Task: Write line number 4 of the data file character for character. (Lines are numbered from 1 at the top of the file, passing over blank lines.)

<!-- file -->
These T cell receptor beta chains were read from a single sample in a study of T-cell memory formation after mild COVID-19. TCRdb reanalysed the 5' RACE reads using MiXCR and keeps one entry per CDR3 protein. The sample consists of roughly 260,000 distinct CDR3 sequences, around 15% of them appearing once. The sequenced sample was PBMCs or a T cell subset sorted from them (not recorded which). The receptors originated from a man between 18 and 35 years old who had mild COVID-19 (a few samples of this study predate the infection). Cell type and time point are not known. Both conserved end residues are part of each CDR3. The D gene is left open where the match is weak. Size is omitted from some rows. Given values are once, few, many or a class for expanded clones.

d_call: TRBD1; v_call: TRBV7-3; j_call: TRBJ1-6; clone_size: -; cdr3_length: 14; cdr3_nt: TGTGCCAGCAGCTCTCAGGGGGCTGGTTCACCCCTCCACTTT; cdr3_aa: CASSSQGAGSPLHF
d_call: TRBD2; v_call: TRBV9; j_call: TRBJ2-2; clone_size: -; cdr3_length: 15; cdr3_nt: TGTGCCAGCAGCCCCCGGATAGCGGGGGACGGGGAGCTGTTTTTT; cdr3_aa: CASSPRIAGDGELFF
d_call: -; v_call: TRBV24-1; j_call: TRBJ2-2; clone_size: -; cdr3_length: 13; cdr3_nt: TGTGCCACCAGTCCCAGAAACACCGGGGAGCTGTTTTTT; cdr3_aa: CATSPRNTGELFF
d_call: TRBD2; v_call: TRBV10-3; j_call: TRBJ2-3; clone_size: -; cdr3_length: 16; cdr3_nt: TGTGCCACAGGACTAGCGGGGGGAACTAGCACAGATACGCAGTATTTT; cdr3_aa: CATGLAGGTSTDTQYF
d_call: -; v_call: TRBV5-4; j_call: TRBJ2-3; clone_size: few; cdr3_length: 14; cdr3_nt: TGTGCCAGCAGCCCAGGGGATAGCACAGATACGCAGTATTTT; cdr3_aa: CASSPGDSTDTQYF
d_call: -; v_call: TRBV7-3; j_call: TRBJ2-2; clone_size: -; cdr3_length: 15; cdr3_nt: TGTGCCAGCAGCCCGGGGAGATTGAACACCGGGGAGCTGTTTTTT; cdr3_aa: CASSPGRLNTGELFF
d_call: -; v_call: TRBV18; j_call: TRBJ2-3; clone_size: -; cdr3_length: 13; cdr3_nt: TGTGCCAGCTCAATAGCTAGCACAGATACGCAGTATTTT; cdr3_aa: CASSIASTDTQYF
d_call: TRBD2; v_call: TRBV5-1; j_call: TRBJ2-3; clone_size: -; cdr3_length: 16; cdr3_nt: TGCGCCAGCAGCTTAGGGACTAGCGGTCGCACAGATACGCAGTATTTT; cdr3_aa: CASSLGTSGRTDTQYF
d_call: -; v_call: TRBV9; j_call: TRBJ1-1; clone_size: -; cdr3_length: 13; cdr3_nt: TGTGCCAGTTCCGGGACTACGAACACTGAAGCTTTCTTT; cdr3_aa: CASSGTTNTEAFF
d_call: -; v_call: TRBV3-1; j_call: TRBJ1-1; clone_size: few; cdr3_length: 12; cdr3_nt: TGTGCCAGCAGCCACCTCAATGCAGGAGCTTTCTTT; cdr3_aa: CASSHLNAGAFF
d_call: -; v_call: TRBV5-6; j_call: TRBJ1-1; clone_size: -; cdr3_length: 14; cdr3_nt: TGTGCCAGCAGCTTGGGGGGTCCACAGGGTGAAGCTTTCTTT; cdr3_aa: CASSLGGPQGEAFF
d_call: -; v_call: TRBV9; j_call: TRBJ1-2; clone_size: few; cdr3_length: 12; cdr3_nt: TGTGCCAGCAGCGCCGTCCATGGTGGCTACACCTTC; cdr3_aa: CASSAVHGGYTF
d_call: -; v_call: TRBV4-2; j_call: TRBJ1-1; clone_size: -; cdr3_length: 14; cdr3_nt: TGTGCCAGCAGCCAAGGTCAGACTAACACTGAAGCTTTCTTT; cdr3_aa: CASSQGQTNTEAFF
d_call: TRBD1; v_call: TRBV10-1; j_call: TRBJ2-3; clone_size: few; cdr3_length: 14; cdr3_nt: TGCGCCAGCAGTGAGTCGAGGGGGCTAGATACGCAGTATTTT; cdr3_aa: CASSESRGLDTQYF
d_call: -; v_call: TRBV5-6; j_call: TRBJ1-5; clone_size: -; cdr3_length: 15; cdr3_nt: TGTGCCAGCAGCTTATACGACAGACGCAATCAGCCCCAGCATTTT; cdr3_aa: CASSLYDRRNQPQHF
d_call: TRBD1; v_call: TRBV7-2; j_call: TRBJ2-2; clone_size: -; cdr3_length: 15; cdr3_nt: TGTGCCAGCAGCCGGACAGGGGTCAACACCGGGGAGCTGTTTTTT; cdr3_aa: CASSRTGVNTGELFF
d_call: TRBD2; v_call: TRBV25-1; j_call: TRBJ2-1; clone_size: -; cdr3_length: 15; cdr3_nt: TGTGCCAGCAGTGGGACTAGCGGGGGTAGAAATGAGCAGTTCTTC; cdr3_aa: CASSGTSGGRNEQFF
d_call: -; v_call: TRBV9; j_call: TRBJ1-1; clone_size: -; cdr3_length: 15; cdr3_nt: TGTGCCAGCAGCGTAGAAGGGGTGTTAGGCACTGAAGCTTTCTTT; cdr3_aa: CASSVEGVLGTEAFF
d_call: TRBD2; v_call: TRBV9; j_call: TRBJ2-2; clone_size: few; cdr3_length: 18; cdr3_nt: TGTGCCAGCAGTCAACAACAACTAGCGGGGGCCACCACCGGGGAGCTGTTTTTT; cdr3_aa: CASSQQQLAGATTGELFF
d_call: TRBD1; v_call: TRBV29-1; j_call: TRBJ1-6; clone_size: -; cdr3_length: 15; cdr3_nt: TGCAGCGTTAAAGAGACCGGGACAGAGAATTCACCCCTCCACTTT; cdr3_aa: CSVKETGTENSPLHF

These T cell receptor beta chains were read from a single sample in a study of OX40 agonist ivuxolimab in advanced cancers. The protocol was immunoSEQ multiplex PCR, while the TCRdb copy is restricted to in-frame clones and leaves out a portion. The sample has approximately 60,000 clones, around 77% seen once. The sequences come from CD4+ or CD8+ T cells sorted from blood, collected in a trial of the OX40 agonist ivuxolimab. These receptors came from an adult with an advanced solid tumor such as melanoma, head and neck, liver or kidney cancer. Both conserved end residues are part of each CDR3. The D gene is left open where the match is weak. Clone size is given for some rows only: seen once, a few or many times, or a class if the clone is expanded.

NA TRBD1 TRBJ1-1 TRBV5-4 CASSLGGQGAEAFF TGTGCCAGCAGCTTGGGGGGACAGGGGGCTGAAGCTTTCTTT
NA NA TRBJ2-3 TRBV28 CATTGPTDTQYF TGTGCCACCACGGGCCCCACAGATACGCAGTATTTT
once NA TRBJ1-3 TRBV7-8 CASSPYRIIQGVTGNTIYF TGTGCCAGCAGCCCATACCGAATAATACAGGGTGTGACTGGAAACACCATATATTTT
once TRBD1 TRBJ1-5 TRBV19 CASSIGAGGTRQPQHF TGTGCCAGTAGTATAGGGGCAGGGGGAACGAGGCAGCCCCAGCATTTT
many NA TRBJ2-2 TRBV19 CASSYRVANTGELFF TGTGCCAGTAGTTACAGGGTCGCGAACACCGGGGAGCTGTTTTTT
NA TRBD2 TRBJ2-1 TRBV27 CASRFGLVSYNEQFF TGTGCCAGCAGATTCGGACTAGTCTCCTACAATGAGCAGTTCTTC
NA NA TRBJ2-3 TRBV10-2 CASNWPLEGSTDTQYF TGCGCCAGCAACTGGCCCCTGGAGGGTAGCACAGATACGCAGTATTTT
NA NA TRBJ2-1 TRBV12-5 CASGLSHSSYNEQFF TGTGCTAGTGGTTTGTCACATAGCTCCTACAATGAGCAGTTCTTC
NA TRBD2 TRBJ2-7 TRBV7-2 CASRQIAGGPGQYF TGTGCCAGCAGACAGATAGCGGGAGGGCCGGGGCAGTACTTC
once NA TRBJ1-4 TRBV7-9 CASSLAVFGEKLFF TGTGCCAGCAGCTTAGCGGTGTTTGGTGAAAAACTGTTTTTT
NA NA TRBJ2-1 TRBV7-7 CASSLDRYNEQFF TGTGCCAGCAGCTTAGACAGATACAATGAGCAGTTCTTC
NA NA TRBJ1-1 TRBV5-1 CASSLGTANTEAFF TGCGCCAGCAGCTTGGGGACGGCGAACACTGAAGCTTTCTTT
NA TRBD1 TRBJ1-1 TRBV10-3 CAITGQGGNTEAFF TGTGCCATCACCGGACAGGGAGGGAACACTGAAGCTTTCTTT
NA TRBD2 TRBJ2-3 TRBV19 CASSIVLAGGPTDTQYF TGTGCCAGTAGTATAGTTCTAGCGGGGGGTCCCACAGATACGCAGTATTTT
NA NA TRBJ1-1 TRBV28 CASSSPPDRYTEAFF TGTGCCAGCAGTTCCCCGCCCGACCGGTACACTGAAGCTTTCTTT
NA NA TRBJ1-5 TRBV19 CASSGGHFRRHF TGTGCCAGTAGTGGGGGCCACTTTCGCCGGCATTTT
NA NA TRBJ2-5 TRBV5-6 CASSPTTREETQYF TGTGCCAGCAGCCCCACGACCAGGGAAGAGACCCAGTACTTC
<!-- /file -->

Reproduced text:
d_call: -; v_call: TRBV24-1; j_call: TRBJ2-2; clone_size: -; cdr3_length: 13; cdr3_nt: TGTGCCACCAGTCCCAGAAACACCGGGGAGCTGTTTTTT; cdr3_aa: CATSPRNTGELFF